Despite Thousands in Captivity, This Rare Songbird Is Going Extinct loading...
Despite Thousands in Captivity, This Rare Songbird Is Going Extinct
Long coveted for songbird competitions in Indonesia, black-winged mynahs have almost disappeared from the wild.
This Famous Dinosaur Could Fly, But Unlike Anything Alive Today loading...
This Famous Dinosaur Could Fly, But Unlike Anything Alive Today
The animal's wings resemble those of pheasants, but it couldn't flap quite like today's birds.
Rare Baby Bird Fossil Found In Dino Era Rock loading...
Rare Baby Bird Fossil Found In Dino Era Rock
The 127-million-year-old hatchling could provide insight into avian evolution.
Oil And Gas Drilling Is Causing Birds To Have Fewer Chicks loading...
Oil And Gas Drilling Is Causing Birds To Have Fewer Chicks
A new study is the first in any animal to link noise pollution to stress and show that this connection can disrupt reproduction.
Why These Birds Carry Flames In Their Beaks loading...
Why These Birds Carry Flames In Their Beaks
Australia's indigenous peoples have long observed "firehawks" spreading wildfires throughout the country's tropical landscapes.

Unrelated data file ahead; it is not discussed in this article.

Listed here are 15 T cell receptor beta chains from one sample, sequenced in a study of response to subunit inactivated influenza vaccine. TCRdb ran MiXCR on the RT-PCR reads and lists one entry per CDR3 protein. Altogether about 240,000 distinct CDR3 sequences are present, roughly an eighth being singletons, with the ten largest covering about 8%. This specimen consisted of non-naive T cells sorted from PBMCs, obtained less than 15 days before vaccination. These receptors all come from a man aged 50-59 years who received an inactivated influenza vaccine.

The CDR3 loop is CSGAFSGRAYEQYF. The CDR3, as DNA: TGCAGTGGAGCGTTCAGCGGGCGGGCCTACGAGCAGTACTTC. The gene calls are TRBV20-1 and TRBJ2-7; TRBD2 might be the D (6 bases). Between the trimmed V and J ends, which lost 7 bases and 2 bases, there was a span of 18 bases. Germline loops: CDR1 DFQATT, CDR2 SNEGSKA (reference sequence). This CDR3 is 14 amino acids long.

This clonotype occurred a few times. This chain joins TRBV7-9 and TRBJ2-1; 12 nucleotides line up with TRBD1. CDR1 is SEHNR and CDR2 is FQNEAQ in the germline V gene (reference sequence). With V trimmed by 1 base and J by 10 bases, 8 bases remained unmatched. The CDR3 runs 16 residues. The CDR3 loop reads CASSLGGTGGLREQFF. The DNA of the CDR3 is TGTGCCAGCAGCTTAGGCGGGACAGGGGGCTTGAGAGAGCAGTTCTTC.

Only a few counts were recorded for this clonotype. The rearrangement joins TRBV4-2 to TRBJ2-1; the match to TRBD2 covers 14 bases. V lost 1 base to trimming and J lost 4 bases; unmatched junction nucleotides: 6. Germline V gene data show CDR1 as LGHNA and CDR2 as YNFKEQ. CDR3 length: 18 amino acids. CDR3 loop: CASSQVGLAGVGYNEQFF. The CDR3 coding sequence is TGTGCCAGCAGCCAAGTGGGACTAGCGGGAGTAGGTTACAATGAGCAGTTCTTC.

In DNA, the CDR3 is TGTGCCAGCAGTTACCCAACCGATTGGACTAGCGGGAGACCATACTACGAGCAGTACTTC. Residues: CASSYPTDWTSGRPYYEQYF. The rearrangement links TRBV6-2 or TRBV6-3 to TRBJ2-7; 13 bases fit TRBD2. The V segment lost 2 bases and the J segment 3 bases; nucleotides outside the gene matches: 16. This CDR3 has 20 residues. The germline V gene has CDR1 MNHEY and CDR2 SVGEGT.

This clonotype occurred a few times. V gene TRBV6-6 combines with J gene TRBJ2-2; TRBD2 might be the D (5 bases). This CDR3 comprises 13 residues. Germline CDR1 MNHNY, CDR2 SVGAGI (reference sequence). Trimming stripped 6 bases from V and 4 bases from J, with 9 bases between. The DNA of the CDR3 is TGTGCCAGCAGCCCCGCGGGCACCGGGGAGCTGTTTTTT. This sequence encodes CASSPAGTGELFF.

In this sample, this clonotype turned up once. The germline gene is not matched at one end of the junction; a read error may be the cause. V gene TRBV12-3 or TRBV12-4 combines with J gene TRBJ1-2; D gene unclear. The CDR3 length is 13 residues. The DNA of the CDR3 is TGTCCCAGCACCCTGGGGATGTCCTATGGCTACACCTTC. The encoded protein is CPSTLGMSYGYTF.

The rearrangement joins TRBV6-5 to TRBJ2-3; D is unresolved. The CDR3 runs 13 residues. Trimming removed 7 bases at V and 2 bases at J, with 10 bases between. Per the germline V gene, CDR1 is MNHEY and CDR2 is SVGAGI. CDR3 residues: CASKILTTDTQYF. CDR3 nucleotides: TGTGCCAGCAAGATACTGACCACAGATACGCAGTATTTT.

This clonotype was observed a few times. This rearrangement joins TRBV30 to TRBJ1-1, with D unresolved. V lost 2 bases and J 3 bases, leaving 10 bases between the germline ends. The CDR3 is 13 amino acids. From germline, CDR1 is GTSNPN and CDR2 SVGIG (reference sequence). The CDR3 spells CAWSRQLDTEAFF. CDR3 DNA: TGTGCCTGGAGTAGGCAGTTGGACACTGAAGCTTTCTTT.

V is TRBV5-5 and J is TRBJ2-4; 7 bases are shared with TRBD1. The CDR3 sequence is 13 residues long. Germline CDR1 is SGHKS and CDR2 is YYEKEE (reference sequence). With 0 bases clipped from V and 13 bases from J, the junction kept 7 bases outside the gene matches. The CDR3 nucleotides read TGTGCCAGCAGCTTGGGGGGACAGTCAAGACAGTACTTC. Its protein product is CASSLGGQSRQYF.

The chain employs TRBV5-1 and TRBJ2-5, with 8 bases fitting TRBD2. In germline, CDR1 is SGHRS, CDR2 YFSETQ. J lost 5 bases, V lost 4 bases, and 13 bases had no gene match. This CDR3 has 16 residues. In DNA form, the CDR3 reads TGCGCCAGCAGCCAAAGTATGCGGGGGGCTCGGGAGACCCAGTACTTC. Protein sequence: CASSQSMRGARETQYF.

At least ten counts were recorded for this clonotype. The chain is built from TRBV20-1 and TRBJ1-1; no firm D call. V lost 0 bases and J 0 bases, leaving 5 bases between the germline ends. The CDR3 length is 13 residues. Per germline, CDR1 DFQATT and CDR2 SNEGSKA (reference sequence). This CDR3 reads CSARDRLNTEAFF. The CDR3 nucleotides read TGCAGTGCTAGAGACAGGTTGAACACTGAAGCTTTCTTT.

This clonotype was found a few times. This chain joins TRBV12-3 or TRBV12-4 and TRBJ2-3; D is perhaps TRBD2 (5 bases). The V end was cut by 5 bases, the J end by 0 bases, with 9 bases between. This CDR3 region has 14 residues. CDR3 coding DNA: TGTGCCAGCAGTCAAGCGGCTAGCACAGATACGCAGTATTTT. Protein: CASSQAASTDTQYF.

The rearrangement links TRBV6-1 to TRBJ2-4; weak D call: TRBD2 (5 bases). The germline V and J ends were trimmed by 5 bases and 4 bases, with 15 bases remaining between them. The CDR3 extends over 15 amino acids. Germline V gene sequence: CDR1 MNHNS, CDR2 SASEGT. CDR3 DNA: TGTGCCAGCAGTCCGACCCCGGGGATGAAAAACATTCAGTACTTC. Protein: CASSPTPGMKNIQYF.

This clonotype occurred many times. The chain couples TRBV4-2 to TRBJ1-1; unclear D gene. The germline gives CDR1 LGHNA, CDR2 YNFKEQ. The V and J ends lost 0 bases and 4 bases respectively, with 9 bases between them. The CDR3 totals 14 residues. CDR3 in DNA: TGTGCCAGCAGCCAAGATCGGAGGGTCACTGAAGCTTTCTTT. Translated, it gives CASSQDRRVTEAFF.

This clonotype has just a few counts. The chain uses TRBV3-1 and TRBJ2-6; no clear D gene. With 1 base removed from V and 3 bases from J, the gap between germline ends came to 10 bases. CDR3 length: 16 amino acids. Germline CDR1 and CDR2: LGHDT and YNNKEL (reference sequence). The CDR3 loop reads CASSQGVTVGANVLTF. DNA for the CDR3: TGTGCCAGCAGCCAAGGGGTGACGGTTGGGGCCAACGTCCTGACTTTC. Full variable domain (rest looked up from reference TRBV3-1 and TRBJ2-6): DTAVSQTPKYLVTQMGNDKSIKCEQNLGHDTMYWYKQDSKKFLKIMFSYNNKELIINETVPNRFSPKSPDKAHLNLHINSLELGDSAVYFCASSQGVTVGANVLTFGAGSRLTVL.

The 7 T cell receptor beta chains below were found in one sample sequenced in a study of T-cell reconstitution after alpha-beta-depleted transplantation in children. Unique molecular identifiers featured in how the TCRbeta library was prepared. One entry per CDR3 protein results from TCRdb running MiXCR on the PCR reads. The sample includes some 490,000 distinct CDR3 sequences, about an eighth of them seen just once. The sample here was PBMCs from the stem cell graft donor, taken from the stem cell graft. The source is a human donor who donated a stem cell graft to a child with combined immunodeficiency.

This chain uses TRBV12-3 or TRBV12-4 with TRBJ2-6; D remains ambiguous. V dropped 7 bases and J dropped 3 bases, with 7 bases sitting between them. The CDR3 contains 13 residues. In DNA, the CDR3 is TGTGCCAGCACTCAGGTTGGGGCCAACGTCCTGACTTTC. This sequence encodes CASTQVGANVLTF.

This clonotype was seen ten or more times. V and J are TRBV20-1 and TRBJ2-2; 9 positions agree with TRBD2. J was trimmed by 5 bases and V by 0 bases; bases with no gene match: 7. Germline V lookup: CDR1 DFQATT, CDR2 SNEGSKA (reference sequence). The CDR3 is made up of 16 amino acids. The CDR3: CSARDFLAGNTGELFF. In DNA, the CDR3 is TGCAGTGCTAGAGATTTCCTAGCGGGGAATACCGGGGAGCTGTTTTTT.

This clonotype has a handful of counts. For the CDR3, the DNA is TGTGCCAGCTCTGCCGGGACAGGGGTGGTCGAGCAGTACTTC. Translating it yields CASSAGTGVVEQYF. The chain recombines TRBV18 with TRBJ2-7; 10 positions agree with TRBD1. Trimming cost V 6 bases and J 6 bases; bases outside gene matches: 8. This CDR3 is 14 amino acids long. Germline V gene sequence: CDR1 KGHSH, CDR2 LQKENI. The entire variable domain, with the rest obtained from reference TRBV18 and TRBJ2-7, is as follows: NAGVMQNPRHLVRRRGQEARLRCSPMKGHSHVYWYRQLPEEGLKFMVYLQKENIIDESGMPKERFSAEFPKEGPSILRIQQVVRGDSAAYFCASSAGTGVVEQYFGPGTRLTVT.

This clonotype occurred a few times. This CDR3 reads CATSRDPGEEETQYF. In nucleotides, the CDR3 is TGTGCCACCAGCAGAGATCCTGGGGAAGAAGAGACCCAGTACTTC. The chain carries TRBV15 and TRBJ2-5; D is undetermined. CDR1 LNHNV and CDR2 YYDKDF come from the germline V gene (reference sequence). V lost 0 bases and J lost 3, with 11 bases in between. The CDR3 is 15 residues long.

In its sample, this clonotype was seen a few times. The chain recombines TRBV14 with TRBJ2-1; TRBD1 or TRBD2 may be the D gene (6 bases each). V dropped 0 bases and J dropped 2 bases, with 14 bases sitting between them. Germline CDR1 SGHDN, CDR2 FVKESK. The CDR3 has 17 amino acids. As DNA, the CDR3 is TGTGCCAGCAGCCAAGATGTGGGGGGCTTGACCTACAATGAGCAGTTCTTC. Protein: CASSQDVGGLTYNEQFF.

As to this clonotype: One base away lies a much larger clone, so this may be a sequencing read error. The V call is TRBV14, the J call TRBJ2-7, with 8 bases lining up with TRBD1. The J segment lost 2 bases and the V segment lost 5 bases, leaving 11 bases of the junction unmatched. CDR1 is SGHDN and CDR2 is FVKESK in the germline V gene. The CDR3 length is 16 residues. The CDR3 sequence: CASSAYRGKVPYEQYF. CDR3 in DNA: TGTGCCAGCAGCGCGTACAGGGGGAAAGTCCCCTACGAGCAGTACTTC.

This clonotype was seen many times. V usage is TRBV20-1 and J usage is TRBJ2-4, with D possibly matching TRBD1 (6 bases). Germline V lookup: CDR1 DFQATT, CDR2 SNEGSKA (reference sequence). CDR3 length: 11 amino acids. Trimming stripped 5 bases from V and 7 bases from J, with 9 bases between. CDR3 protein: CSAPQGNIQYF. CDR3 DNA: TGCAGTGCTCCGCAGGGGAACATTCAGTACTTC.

New Feathered Dinosaur Had Four Wings but Couldn't Fly loading...
New Feathered Dinosaur Had Four Wings but Couldn't Fly
In a surprise for paleontologists, the well-preserved fossil suggests that the animal spent its life scampering around on the forest floor.
About Whooping Crane

Whooping cranes nearly vanished in the mid-20th century, with a 1941 count finding only 16 living birds. But since then, these endangered animals have taken a step back from the brink of extinction. Captive breeding programs have boosted their numbers, and successful reintroduction efforts have raised the number of wild birds to over 200, with roughly the same number living in captivity.

These majestic white birds are the tallest in North America. They live in family groups and frequent marshes, shallow lakes, and lagoons. Cranes feed by foraging with their bills and gobbling up plants, shellfish, insects, fish, and frogs.

Fast Facts 

Type: Bird

Diet: Omnivore

Average life span in the wild: 22 to 24 years

Size: Body, 4.9 ft (1.5 m); wingspan, 7.5 ft (2.3 m)

Weight: 13.3 to 17.2 lbs (6 to 7.8 kg)

Newsletter

Never miss a Nat Geo moment

Your email address
Submit